The plastic bag trick is also a good idea. However, is it possible that areas on the table or indexer (where the magnet is used), might become magnetized serving as a means of attracting more particles at a later date? I really don't know what it takes to create magnetism.

                Harold
                For those having fought for it, Freedom has a flavor the protected will never know.
                Freedom is only one generation away from extinction.

                Comment


                • #9
                  Originally posted by hwingo
                  LPS and WD 40 is a plausible option. Although I have used WD40 several time (which may require even more applications), I haven't yet given LPS a go.

                  The plastic bag trick is also a good idea. However, is it possible that areas on the table or indexer (where the magnet is used), might become magnetized serving as a means of attracting more particles at a later date? I really don't know what it takes to create magnetism.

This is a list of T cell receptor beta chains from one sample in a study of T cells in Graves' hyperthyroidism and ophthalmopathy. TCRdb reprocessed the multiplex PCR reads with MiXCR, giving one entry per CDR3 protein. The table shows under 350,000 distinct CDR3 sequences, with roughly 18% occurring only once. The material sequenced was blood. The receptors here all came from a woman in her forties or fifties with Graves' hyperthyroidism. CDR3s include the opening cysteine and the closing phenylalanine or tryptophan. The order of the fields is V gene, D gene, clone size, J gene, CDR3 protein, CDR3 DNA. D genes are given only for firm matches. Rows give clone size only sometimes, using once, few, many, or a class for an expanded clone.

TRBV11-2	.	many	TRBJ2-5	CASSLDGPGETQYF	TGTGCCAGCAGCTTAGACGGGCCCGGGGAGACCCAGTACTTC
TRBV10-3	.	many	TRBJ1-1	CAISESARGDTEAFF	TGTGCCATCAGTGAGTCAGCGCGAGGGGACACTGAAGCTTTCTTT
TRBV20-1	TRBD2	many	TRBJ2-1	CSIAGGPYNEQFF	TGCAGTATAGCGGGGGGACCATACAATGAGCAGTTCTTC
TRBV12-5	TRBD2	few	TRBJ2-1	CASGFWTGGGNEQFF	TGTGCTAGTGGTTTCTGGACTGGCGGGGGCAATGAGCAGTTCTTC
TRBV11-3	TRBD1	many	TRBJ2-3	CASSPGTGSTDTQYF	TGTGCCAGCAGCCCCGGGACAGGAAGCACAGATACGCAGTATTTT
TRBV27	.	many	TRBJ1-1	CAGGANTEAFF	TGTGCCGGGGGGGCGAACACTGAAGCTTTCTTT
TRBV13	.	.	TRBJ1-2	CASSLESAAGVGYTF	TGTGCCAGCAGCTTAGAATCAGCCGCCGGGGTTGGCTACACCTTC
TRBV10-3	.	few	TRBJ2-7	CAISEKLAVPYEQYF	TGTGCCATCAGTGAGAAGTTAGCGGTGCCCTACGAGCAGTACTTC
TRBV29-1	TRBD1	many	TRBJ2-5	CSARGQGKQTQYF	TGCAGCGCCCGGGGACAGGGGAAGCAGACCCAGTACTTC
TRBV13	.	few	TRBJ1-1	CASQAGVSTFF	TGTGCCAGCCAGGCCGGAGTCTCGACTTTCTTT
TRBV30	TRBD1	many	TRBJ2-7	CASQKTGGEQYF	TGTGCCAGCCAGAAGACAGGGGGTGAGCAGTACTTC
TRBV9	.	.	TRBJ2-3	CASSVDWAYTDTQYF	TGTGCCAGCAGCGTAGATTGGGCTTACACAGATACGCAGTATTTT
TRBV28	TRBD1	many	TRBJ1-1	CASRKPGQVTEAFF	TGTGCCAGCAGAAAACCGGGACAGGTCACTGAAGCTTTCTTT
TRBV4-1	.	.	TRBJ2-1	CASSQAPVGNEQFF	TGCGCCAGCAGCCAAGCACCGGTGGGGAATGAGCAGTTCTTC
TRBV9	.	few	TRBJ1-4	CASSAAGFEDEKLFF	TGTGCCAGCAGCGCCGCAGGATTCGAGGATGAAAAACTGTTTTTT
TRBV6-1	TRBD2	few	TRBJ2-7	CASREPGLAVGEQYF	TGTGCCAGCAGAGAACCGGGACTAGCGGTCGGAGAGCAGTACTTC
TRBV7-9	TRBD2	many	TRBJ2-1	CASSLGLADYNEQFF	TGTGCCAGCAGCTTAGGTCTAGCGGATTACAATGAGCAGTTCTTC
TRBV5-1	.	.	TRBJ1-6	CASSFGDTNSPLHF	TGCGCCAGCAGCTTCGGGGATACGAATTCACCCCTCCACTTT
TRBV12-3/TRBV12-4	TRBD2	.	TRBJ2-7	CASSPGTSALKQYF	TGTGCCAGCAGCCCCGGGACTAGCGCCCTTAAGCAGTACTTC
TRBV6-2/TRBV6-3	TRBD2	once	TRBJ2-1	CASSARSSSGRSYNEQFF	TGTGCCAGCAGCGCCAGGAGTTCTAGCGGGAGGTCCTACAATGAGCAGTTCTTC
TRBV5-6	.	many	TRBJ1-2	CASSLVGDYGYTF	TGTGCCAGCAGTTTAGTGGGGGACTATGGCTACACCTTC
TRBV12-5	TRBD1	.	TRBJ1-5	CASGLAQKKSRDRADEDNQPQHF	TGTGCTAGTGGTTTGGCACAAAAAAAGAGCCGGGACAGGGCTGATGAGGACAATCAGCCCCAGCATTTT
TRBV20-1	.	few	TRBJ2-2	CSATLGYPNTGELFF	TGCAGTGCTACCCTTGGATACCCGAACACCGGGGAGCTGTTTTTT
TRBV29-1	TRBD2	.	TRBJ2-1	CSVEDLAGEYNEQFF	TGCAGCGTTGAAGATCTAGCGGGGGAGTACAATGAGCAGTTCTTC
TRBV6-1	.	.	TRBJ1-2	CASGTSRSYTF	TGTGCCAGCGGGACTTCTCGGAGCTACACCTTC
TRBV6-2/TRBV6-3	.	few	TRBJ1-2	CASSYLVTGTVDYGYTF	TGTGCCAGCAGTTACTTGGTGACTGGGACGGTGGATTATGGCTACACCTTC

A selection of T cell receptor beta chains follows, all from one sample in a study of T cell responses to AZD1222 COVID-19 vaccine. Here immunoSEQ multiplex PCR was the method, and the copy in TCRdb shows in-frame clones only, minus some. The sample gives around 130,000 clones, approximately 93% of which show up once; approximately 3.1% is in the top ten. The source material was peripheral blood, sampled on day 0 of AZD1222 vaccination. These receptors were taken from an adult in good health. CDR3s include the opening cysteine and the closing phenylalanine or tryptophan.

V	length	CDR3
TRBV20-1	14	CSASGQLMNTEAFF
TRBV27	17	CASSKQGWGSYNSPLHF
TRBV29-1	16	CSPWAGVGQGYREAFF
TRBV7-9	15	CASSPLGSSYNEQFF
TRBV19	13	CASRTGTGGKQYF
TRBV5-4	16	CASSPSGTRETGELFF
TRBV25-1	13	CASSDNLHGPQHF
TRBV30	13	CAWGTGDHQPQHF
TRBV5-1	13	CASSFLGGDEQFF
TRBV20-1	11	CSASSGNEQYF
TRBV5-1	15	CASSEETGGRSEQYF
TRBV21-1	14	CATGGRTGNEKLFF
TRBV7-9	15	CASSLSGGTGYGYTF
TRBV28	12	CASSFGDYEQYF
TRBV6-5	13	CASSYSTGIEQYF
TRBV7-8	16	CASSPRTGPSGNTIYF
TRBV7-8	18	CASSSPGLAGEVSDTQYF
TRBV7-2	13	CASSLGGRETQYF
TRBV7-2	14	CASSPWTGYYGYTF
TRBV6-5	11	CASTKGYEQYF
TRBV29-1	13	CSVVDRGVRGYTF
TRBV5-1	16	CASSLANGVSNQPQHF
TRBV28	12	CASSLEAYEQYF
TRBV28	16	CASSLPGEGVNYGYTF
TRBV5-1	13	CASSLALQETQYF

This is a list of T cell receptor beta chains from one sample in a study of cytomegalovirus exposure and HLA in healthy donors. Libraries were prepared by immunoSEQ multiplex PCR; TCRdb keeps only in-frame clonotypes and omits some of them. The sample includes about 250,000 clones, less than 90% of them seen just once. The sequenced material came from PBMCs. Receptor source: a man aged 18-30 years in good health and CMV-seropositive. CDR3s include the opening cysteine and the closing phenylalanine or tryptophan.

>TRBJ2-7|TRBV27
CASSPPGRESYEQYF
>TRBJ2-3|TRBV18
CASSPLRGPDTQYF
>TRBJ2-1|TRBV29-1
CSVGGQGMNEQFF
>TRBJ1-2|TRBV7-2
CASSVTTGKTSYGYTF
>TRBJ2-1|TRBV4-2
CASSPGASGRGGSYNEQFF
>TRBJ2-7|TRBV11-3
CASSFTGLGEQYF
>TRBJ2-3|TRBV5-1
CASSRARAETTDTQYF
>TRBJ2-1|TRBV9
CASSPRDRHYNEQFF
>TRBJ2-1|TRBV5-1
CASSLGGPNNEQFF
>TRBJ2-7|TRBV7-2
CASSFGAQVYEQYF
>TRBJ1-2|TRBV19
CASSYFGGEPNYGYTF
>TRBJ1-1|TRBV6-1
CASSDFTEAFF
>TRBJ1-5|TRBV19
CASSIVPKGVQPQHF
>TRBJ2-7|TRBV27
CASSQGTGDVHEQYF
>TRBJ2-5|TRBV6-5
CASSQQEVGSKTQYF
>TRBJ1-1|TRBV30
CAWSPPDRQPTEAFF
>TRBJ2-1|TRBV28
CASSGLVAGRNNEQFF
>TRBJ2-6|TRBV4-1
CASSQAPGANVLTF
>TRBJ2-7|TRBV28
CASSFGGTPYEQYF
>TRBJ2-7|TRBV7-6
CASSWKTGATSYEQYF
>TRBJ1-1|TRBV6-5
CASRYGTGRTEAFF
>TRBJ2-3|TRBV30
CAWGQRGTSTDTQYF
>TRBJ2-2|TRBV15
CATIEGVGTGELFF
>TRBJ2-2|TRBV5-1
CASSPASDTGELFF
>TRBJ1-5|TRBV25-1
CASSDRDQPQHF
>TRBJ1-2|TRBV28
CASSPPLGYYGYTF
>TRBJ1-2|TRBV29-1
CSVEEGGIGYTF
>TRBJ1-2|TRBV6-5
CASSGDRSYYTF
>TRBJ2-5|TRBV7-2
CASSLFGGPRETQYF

Harold
                  If you are only using the magnet for cleaning up and not leaving it stuck to the table 24/7 then residual magnetism won't become a problem.

                  Comment


                  • #10
                    Originally posted by websterz
                    If you are only using the magnet for cleaning up and not leaving it stuck to the table 24/7 then residual magnetism won't become a problem.

                    That's the answer I was needing! I will give this a go along with another good cleaning.

                    Thanks,
                    Harold
                    For those having fought for it, Freedom has a flavor the protected will never know.
                    Freedom is only one generation away from extinction.

                    Comment


                    • #11
                      I've taped a really powerful small magnet on my finger overnight more than once on splinters I couldn't find or get out. I think it pulls them out sometimes. Feels like I'm doing something besides suffering anyway.

                      Comment


                      • #12
                        Originally posted by hwingo
                        Knowing how to prevent making needles is of no help at this time. It's already done. Now clean-up needs to be addressed.